News and Events | AISSA
AISSA Bulletin No 2: 13 March 2019
Please read the latest AISSA Bulletin:
Copyright for Educators Seminar – 8 March 2019
The National Copyright Unit (NCU) is providing practical copyright training for educators around the country and are coming to Adelaide on 8 March 2019. Teachers and school librarians from all sectors are offered the opportunity to attend the training which will be held at the Education Development Centre. Registration is essential and should be made directly to the Department for Education (email: email@example.com). The NCU are not charging for their presentation and the Department will provide a light lunch and afternoon tea at no cost to all participants. Further information is available in the flyer.
AISSA Bulletin No 1: 7 February 2019
Please read the latest AISSA Bulletin:
Governance Conference 2019, Saturday 4 May
Save the date – program to follow soon.
Charles Leadbeater Masterclass Monday 25 March, 4pm-6pm
An invitation to all AISSA leaders and educators.
This is an opportunity for all AISSA educators and leaders to meet Mr Leadbeater and to hear about his international work on future strategies for more networked and personalised approaches to learning.
Come and network with colleagues and welcome the 2019 academic year.
International Experts engaged to work with AISSA schools from 2019-2021
Charles Leadbeater, international authority on innovation and creativity, lead advisor to the OECD, will facilitate the Student Agency Lab.
Micahel Bunce from University of East London will facilitate the Meta-Praxis project.
Copyright 4 Educators Course
The next Copyright 4 Educators course commences on 11 February 2019. Enrolments are open now and will close once the course reaches the 60 student capacity. Further information is available here.
Media Statement: Congratulations to Class of 2018
The AISSA Chief Executive, Mrs Carolyn Grantskalns, has congratulated all students whose hard work and effort have led to them completing the South Australian Certificate for Education. Mrs Grantskalns also congratulated all students who completed their International Baccalaureate studies this year. She said: “Finishing schooling is an important milestone in the lives of young people and I wish each one of them well in whatever the future holds for them”.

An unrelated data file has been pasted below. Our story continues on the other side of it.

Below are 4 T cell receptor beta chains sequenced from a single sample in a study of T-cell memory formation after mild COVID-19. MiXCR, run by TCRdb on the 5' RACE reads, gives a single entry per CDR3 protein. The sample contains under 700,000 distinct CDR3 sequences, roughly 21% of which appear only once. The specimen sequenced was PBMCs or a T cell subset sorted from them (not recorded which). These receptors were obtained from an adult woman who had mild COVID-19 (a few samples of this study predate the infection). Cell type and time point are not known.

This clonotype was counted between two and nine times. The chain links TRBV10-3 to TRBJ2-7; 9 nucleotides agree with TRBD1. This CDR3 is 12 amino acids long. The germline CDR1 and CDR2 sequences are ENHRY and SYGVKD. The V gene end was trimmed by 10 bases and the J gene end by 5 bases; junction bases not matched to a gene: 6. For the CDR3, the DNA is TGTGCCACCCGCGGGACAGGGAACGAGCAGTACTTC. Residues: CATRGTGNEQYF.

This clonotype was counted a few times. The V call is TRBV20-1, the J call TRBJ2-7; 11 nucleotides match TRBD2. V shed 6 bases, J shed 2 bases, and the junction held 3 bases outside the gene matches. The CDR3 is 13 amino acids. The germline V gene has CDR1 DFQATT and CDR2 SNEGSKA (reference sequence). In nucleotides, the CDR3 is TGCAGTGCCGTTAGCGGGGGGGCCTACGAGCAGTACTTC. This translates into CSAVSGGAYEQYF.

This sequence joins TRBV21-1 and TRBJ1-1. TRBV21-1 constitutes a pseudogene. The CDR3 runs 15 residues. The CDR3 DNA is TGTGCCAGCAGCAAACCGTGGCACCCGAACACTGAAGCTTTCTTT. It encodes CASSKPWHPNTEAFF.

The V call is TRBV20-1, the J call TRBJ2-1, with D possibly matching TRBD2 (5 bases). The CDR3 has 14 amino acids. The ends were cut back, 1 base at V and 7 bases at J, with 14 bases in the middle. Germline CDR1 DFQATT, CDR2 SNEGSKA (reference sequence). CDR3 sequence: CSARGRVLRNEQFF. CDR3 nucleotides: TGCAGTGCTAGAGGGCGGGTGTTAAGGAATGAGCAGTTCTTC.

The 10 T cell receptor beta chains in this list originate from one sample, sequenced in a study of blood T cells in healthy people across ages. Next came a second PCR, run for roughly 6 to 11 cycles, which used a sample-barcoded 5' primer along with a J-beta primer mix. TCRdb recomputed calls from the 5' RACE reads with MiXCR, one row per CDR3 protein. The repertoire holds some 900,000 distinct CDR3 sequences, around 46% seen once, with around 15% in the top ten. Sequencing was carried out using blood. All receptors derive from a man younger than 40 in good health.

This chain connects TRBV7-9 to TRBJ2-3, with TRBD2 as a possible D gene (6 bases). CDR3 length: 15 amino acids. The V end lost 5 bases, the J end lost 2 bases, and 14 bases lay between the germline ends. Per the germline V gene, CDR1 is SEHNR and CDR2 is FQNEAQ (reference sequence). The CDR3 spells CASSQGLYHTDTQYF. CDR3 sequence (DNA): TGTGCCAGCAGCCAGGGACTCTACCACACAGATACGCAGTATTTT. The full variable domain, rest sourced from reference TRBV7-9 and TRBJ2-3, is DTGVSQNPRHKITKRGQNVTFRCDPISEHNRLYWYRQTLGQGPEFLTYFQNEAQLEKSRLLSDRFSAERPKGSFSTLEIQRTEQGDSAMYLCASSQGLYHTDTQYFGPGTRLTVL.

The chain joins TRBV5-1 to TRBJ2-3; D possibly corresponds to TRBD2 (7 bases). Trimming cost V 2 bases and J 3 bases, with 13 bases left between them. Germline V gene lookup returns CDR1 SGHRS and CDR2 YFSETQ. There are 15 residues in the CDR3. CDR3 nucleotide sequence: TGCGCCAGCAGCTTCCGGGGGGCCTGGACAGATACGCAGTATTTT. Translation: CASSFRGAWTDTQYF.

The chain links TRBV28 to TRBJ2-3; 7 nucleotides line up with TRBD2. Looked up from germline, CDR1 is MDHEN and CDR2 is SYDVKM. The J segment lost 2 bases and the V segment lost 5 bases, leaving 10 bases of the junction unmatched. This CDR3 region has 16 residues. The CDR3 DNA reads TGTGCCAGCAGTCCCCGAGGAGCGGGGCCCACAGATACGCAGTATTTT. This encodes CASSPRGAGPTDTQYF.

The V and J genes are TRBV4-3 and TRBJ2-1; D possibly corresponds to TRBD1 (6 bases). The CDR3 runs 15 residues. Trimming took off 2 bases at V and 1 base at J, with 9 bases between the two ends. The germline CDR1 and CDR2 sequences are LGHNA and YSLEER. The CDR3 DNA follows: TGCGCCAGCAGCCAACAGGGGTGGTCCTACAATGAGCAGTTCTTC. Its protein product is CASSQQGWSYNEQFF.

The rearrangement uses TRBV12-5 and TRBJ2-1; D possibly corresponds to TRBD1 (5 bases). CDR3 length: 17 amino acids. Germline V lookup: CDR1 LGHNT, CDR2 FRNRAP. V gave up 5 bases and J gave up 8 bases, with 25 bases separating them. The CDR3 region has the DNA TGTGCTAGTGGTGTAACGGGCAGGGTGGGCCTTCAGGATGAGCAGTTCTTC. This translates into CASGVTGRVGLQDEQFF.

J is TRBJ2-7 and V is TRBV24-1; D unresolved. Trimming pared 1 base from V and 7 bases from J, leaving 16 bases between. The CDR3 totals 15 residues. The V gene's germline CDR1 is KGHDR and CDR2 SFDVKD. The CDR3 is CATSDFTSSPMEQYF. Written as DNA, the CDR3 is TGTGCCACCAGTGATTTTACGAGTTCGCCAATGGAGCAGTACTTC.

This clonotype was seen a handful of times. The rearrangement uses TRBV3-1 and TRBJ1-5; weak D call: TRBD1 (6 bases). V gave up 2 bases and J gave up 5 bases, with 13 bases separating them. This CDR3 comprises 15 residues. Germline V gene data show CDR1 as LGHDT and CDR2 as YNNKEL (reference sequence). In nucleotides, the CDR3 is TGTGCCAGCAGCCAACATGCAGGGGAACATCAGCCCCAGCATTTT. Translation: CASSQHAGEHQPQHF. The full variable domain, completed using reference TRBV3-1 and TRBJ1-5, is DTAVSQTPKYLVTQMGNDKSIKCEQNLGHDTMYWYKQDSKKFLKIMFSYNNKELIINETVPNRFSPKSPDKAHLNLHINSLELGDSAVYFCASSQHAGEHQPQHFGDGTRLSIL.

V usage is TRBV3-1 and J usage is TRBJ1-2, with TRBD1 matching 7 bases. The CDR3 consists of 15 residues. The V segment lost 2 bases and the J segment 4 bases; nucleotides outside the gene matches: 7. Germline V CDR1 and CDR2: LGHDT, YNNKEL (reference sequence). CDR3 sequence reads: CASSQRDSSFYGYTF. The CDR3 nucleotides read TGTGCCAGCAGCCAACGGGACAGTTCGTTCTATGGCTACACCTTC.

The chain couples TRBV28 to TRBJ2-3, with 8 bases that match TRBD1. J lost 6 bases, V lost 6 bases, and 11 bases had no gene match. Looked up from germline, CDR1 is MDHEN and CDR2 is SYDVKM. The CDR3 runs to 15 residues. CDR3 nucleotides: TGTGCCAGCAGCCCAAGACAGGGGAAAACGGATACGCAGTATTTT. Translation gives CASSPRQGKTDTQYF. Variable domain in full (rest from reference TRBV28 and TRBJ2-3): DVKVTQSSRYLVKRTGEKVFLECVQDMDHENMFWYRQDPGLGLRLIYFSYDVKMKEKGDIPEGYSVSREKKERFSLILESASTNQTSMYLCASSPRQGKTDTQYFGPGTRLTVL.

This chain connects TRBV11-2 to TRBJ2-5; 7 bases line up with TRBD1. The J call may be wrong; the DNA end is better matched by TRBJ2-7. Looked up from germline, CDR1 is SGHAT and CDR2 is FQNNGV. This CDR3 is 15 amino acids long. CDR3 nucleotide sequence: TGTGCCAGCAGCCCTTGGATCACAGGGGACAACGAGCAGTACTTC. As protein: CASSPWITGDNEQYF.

Media Release: Government releases SACE review, Hon John Gardner MP
The State Government has released the review of the South Australian Certificate of Education (SACE), which outlines 16 recommendations for improving the certificate.
The independent review, led by highly regarded principal Ms Wendy Johnson, was informed by extensive consultation and received numerous submissions, including over 1500 survey responses.
Key recommendations include removing the compulsory 10 credit Research Project from Stage 2 and replacing it with a redesigned 10 credit Research Project at Stage 1 of the SACE, with options for a specialised research project for students wishing to focus on vocational, service and entrepreneurial pathways.
An optional 20 credit Research Project would also be available in Stage 2 as a stand-alone subject.
An implication of this recommendation would result in many students undertaking five Stage 2 subjects in order to receive an Australian Tertiary Admission Rank (ATAR) for university entrance, in line with other states and territories.
Other notable recommendations include developing industry-led framework subjects in the curriculum such as cyber security or healthy aging, and improvements relating to the recognition of Vocational Education and Training (VET).
Education Minister John Gardner welcomed the review and said the SACE Board were now working through the recommendations.
Please refer to the full media release, which includes a link to download the the full SACE Review..
Media Release: AISSA appalled by misleading and inaccurate school funding article
The AISSA is appalled that the ABC would release such a misleading and inaccurate portrayal of school funding ‘Counting the Cost of the Education Revolution’. The article is clearly intended to suggest that non-government schools are being funded at the cost of government schools which is patently false given that the Commonwealth Government is the majority government funder of non-government schools while State Governments are the majority government funder of government schools. The story fails to take into account the key characteristics, including students with disabilities, Aboriginal and Torres Strait Islander students, and other critical factors such as school size that influence the levels of government funding a school receives. The failure to publicly identify the non-government schools suggests a deliberate attempt to find anomalies that support their case. Australians have a right to expect better from the national broadcaster.
Media Contact: Carolyn Grantskalns 08 8179 1400